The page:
The capacity to check 2,000 passengers per hour is way too small for a subway line which usually has between 20 and 30,000 passengers per hour. While the system is software supported it will still need a lot of paid staff to watch the screens and to bother all the people who might carry something 'suspicious'.  There will likely be dozens if not hundreds false alarms per day.


Pic: Thruvision - bigger

This is supposedly to prevent someone with an explosives belt or an automatic rifle from entering the subway with the intend to commit mass murder. But how often does that happen? Globally its probably once per decade with zero to a few dozen casualties in any such incident. The risk of an accident or fire is much higher. It is doubtful that the expenditure and operating costs are justifiable.

Such security theater has the effect and purpose to make people feel afraid. It also makes a few people very rich.

But we are told that it is good for us. And taking part in this nonsense it is of course completely "voluntary":

Signs will be posted at stations warning passengers they are subject to body scanner screening. The screening process is voluntary, Wiggins said, but customers who choose not to be screened won’t be able to ride on the subway.

The poor have little choice but to use the subway and to get 'voluntarily' screened. The rich though will not be bothered at all.

Posted by b at 01:22 PM | Comments (56)

August 14, 2018

UN Sanction Monitor: U.S. Stands By While ISIS In Syria Recuperates, Gains Money From Oil

Since November 2017 the U.S. largely stopped the fight against ISIS in north-east Syria. It gave ISIS the chance to regain power. A new report to the UN Security Council now confirms that ISIS in north-east Syria recuperated. It again profits from oil extraction under the nose of U.S. forces.

As noted here in April:

The U.S. military in Syria has refrained from fighting ISIS for months. The map of the territory held by ISIS (grey) at the Syrian-Iraqi border in the U.S. controlled zone north of the Euphrates (yellow) has not changed since November 2017.

Livemap: Nov 30 2017, Apr 24 2018 - bigger, bigger

(The yellow corridor going south east towards Iraq on the map is misleading. The U.S. has no forces there and ISIS crossed it several times to attack Syrian forces (red) across the river.)

The British group Airwars documents the U.S. airstrikes in Iraq and Syria. ... The U.S. strikes hit, if anything, only very minor targets.
...
It is obvious that the U.S. wants to keep ISIS alive and well to again use it, if need be, against the Syrian and Iraqi government.

The Sanctions Monitoring Team of the UN Security Council recently released its 26nd report (pdf). It notes in the summary:

[The] Islamic State in Iraq and the Levant (ISIL), having been defeated militarily in Iraq and most of the Syrian Arab Republic during 2017, rallied in early 2018. This was the result of a loss of momentum by forces fighting it in the east of the Syrian Arab Republic, which prolonged access by ISIL to resources and gave it breathing space to prepare for the next phase of its evolution into a global covert network. By June 2018, the military campaigns against ISIL had gathered pace again, but ISIL still controlled small pockets of territory in the Syrian Arab Republic on the Iraqi border. It was able to extract and sell some oil, and to mount attacks, including across the border into Iraq.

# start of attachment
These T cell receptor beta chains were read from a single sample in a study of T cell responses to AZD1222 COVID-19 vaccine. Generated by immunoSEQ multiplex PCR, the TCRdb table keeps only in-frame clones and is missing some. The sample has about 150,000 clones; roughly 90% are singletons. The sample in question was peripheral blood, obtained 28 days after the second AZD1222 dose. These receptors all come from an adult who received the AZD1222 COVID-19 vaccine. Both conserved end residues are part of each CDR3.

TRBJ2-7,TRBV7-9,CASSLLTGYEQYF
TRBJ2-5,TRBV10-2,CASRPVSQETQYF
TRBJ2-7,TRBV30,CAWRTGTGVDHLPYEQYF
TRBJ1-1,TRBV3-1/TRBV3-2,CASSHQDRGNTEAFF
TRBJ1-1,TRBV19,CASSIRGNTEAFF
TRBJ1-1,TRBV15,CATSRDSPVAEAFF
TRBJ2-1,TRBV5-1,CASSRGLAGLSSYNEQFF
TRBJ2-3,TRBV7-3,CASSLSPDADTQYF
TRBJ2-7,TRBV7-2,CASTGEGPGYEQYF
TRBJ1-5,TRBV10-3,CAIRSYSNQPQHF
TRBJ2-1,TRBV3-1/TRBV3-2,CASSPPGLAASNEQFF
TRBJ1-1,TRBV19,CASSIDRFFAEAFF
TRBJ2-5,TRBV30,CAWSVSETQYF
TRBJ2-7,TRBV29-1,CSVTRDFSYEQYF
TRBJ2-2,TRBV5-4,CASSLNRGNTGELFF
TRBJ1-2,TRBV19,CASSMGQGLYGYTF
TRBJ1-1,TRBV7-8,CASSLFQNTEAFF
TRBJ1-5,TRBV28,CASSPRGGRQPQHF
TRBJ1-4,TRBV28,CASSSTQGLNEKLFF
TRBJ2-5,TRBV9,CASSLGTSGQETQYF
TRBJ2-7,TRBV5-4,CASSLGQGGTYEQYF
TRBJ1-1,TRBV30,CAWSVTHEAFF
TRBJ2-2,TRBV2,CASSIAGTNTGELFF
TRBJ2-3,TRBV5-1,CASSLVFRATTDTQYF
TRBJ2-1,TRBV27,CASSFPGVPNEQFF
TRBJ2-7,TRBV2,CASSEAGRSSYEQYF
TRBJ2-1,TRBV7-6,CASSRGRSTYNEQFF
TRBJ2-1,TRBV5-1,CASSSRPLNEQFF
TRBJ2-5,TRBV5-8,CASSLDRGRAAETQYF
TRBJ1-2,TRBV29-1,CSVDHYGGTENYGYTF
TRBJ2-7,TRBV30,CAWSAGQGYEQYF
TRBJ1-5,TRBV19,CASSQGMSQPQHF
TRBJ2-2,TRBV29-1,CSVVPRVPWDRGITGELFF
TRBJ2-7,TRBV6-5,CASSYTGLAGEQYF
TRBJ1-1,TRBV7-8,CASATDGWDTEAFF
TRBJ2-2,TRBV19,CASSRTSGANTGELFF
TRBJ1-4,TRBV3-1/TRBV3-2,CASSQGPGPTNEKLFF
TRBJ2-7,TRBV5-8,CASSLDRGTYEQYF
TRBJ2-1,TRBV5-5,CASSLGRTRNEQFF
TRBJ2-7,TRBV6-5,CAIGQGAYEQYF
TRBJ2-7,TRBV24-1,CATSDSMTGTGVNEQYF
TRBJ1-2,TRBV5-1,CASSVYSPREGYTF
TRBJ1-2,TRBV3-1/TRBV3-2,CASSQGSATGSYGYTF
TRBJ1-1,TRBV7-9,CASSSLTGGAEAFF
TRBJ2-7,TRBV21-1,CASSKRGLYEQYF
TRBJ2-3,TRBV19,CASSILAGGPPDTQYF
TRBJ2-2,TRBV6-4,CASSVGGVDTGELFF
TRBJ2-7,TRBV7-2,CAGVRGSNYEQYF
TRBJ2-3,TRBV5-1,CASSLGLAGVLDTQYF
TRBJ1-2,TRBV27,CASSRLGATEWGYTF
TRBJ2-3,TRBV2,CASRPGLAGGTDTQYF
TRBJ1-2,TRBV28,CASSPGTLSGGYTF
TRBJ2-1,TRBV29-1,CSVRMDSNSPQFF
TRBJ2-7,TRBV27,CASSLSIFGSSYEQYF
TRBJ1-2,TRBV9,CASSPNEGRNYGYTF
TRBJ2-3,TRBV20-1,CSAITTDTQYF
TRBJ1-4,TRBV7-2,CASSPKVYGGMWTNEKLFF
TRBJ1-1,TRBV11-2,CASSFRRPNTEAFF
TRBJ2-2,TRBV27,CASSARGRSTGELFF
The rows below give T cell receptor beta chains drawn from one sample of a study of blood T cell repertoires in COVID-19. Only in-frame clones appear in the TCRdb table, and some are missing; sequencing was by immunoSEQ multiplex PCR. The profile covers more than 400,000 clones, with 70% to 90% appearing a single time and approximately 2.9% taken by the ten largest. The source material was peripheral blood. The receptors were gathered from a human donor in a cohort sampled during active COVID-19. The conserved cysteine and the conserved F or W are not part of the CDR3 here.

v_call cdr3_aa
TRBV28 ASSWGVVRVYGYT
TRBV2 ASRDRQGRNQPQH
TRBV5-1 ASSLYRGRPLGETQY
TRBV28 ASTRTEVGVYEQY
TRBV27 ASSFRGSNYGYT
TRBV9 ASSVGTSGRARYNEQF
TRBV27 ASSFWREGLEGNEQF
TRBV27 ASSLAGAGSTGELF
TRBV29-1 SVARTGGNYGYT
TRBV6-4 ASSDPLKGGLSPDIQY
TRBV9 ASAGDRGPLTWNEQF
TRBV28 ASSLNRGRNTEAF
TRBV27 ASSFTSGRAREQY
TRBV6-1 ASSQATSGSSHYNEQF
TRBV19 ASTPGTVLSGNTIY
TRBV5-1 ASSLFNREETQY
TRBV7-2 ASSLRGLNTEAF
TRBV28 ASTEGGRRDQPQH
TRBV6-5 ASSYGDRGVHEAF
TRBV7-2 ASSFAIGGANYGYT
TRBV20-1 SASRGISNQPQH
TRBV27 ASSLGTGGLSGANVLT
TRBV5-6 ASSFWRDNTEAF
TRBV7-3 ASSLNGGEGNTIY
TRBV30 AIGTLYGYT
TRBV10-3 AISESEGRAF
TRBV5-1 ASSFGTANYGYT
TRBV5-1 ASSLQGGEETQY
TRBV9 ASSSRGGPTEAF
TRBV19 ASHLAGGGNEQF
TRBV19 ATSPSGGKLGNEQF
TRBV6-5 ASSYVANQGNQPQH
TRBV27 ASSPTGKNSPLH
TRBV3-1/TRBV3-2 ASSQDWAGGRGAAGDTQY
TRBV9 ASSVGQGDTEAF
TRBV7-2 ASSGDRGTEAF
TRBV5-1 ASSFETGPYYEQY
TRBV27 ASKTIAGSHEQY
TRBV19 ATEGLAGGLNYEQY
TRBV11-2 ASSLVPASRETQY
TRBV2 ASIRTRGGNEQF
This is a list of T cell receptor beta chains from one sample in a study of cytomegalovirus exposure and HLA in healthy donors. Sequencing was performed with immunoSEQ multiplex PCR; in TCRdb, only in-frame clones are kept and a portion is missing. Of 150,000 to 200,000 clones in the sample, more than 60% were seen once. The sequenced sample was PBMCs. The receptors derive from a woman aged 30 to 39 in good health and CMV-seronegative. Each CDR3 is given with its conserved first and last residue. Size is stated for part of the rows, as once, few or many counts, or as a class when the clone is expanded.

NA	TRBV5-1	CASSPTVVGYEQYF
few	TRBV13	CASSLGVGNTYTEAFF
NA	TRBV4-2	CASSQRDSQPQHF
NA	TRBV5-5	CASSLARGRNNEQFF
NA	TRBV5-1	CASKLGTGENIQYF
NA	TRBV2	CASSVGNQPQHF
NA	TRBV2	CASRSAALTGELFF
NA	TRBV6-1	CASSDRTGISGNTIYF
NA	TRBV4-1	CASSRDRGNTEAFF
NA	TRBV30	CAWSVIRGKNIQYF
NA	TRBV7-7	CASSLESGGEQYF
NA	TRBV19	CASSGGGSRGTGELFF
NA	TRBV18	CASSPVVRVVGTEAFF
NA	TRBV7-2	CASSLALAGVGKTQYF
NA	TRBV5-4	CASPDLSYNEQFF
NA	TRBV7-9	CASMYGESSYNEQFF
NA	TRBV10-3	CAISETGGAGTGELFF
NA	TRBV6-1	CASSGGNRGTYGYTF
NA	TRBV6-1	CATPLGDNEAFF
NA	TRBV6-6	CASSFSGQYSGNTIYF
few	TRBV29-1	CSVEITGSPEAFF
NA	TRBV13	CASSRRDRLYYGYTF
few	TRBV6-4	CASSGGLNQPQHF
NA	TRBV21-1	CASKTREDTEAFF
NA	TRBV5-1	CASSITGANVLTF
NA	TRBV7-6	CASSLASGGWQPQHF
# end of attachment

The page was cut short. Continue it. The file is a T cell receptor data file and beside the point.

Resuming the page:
Under the nose of more than 2,000 U.S. forces in north-east Syria ISIS recuperated and again gained force. It is still able to pump oil from the ground and sell it into the local market.

In the details of its report the Sanctions Monitor writes:

Cont. reading: UN Sanction Monitor: U.S. Stands By While ISIS In Syria Recuperates, Gains Money From Oil

Posted by b at 01:38 PM | Comments (56)

August 12, 2018

The MoA Week In Review - Open Thread 2018-40

Last week's posts on Moon of Alabama:

Three weeks before the current Canadian-Saudi spat, the Canadian Revenue Agency took away the charity status of an Islamic center and mosque in Ottawa. The mosque had received largess from foreign donors and, it is alleged, featured radical preachers. The event may have caused the otherwise inexplicable Saudi behavior.

Just now the U.S. occupation suffers a new defeat.

On Friday some 1,000 Taliban infiltrated into Ghazni, an important city on the ring-road between Kabul and Khandahar. They have since taken most of the city:

Accounts from residents leaving the city said the only areas still being held by the government were the governor’s office, police and intelligence agencies headquarters, an ancient fort called the Bala Hisar and a few other government facilities.

Early today the Taliban brought the police headquarter under their control:

Intense fighting continues in Ghazni, the police HQ caught fire and collapsed to the Taliban. 113 dead bodies and 142 wounded were taken to Ghazni hospital. The hospital is running out of the capacity for treatment, they are using corridors and other available space.

Only the province government headquarter is still defended. More than 100 police and soldiers have been killed so far. Relief forces sent from Kabul are holed up in an army headquarter some five kilometers away. Telephone communication with the city is down. Some bridges were blown up by the Taliban which makes it difficult for the army bring in more re-enforcements. Some 150,000 civilians live in the city and bombing it to hit a few hundred Taliban would be catastrophic and of little use.  Additionally to the city 15 of the 18 districts of Ghazni province are under Taliban control and it is obvious that they have the support of a significant part of the population.